How Shoulder & Neck Pain Relates To Your TMJ
Temporomandibular joint disorders are a common cause of neck and shoulder pain. In fact, experts estimate that up to 70 percent of neck problems may be related to dysfunction in the temporomandibular joint.
The complex temporomandibular joint is one of the few joints that allows for lateral and vertical movement. Owing to the complex nature of the joint and the fact that it is connected to many musculofascial muscles, a TMD can cause pain in many areas, including your neck, shoulders, and even your lower back.
Other common symptoms include:
Sore neck and shoulder
Ear pain or ear fullness
Pain behind the eyes
Headaches or migraines
Popping or clicking in the joint
Limited range of motion in the jaw
Fortunately, Dr. Phillips has years of experience treating complex TMJ disorders. To learn more about TMDs click here.
Can TMD Cause Pain in Your Shoulders and Neck?
A temporomandibular joint disorder can be debilitating. Jaw pain and lockjaw can make it difficult to chew or talk. Nagging headaches are also common. So too is neck and shoulder pain.
Many of the muscles in the maxillofacial, neck, and shoulder regions are intricately connected. The complex TMJ system of muscles, joints, and bones allows you to talk, chew, turn your head, and more.
A problem in one muscle or joint can affect other muscles and joints. Thus, an injury, misalignment, or a host of other jaw issues could also result in pain in your neck and shoulders.
TMDs often fail to heal on their own and over time your condition could worsen. A sore jaw could be followed by headaches, or stiffness and soreness in your neck and shoulders. The resulting pain and discomfort could make it difficult to enjoy a good quality of life if left untreated.
Neck and Shoulder Related TMD Symptoms
So how can you tell if your neck and shoulder pain is the result of a TMD? These disorders can be difficult to diagnose and a diagnosis from an orofacial pain specialist is often required. TMDs share symptoms with many other conditions, and as a result, can be easily misdiagnosed.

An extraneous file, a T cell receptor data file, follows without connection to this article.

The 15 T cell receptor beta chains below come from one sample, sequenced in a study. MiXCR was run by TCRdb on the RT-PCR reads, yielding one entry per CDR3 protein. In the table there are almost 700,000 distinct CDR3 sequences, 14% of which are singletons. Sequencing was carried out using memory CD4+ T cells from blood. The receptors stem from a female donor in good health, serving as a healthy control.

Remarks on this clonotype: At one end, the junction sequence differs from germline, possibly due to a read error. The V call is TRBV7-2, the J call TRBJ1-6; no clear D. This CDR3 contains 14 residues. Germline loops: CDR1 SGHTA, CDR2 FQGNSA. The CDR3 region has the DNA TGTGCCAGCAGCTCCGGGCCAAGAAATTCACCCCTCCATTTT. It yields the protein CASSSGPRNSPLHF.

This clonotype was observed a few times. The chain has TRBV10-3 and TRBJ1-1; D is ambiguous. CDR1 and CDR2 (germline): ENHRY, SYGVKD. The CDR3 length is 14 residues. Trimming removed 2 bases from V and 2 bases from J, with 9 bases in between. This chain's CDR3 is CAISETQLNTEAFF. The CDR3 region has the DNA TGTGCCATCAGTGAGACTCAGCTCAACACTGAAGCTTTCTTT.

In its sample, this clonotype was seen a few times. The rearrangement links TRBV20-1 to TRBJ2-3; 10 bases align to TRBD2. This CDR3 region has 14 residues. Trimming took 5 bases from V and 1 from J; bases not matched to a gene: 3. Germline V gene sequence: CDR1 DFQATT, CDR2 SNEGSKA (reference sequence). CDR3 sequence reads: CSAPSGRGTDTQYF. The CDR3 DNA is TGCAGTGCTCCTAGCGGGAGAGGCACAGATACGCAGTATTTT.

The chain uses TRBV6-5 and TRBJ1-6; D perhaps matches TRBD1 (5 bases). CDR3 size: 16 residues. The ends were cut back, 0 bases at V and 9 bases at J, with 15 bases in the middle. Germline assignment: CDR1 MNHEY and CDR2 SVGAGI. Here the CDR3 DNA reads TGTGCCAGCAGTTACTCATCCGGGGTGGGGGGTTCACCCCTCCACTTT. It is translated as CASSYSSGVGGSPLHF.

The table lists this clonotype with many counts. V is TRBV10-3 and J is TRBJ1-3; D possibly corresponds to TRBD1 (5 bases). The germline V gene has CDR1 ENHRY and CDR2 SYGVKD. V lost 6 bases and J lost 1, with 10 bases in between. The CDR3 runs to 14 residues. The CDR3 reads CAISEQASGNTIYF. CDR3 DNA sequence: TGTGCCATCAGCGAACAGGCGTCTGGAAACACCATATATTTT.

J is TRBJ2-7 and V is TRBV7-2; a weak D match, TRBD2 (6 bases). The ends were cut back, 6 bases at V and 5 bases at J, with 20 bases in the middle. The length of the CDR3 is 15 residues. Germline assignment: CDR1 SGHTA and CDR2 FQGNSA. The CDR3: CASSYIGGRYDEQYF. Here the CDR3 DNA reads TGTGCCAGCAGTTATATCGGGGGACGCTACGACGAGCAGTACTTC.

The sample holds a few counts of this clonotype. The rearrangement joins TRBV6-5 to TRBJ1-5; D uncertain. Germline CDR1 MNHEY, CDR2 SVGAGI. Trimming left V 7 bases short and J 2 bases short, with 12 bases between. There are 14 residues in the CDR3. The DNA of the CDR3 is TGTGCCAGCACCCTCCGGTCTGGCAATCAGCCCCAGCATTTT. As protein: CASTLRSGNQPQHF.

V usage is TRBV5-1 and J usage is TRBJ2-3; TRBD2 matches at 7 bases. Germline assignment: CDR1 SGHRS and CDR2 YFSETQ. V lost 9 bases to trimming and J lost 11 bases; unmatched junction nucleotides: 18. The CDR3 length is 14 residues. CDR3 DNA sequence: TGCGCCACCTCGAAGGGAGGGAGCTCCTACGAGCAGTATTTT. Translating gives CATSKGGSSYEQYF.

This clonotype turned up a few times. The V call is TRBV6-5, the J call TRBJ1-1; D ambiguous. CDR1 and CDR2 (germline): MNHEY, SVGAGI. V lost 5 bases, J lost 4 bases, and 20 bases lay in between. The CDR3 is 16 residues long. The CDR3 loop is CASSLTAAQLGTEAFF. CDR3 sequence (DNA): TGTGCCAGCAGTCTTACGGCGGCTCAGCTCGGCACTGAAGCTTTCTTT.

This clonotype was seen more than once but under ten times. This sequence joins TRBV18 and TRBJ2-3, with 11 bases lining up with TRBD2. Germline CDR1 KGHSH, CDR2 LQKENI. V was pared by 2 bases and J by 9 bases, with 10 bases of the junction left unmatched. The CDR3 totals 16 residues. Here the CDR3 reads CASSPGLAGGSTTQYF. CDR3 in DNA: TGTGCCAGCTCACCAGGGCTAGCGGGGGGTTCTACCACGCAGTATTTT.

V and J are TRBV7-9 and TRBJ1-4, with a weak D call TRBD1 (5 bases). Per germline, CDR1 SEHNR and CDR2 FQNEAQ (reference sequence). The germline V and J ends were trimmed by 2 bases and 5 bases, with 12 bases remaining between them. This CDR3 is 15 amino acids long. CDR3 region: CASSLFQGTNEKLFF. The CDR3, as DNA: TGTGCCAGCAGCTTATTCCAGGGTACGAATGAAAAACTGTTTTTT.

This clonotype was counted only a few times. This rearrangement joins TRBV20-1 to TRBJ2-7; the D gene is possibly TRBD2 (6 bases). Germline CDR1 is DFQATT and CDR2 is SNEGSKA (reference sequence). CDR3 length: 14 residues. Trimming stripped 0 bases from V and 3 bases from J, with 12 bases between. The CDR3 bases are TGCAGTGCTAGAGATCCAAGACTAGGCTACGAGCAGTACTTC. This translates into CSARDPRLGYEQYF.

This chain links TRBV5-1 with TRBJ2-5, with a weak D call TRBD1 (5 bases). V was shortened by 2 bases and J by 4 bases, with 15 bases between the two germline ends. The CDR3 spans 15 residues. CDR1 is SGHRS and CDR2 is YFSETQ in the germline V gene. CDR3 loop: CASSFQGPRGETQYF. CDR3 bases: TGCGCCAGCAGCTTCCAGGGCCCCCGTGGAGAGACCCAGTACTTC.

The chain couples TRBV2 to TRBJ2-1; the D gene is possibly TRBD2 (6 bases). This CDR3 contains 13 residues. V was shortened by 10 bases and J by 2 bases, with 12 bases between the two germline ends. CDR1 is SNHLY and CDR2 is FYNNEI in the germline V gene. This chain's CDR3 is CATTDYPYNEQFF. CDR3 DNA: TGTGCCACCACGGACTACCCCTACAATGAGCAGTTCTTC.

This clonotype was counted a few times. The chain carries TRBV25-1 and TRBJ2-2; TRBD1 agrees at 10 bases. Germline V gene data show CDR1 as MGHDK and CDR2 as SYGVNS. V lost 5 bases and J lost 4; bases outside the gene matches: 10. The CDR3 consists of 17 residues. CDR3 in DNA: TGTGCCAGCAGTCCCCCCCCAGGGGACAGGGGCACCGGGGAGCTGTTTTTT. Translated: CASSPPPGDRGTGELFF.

At the very least, you can watch for troubling symptoms. TMDs normally start with a dysfunction in either the temporomandibular joint itself or the muscles directly connected to it.
Since our muscles are interconnected, the dysfunction can quickly spread, reaching as far as your lower back. Regardless, since TMDs start in or near the jaw, you should check to see if you are suffering from facial pain.
Even if you are suffering from a TMD, you may not notice any pain unless you move your jaw. Try stretching your jaw and moving it from side to side. If pain occurs, it may be due to a TMD. Also, watch for the common symptoms mentioned above.
You can see a more complete list of TMD symptoms here. If you’re suffering from neck and shoulder pain, as well as TMD symptoms, a TMJ disorder may be the cause.
How Can I Treat Neck and Shoulder Pain Caused by a TMD?
Many traditional treatments for neck and shoulder pain may prove ineffective if the pain is ultimately being caused by a TMD. Such treatments may provide temporary relief, but if the underlying condition is not resolved, the pain will most likely return.
TMDs and the resulting symptoms can be treated. Due to the complex interactions of the joint, nerves, and muscles in the temporomandibular joint, it is important to diagnose the correct underlying cause to ensure successful treatment. Fortunately, Dr. Phillips can utilize her extensive experience and education to provide relief.
To resolve the neck and shoulder pain caused by a TMD, you will need to treat the underlying condition itself. Effective TMJ disorder treatments could include:
Custom Orofacial appliances.
Hot and cold compresses.
Anti-inflammatory drugs and muscle relaxers.
A multifaceted approach will usually prove most effective. By combining custom bite orthotics with physical therapy and hot/cold compresses it’s possible to provide immediate pain relief and long-term healing.
Dr. Phillips utilizes advanced 3D imaging to craft custom orthotics and splints that are customized to your bite. These orthotics are designed to relieve the strain on your trans mandibular joint and muscles, allowing it to heal. Once the joint complex is healed, neck and shoulder pain directly related to the TMD may also heal.
Avoidance therapy can also provide short-term relief. For example, you should avoid hard and chewy foods as they can strain your jaw (and in turn your shoulder and neck muscles). Over-the-counter pain medication can help as well. However, the effectiveness of such drugs tends to decline over time.
In the long run, to treat TMD-related shoulder and neck pain an orofacial pain specialist may be needed.
A TMD is a serious condition and most certainly is not limited to a sore or stiff jaw. TMDs can cause a whole host of problems, including neck, shoulder, and even back pain. You may also suffer headaches, ear pain, have trouble sleeping, and struggle to chew or talk. It’s easy to underestimate just how debilitating a TMJ disorder can be.
Dr. Phillips has treated TMDs for many years and holds a Master’s degree in orofacial pain treatment. She can use her combined experience and education to provide custom TMD treatment and long-lasting relief. So if you are suffering from neck and shoulder pain, along with some of the more common TMD symptoms, contact Dr. Phillips today!
By: Dr. Kathering Phillips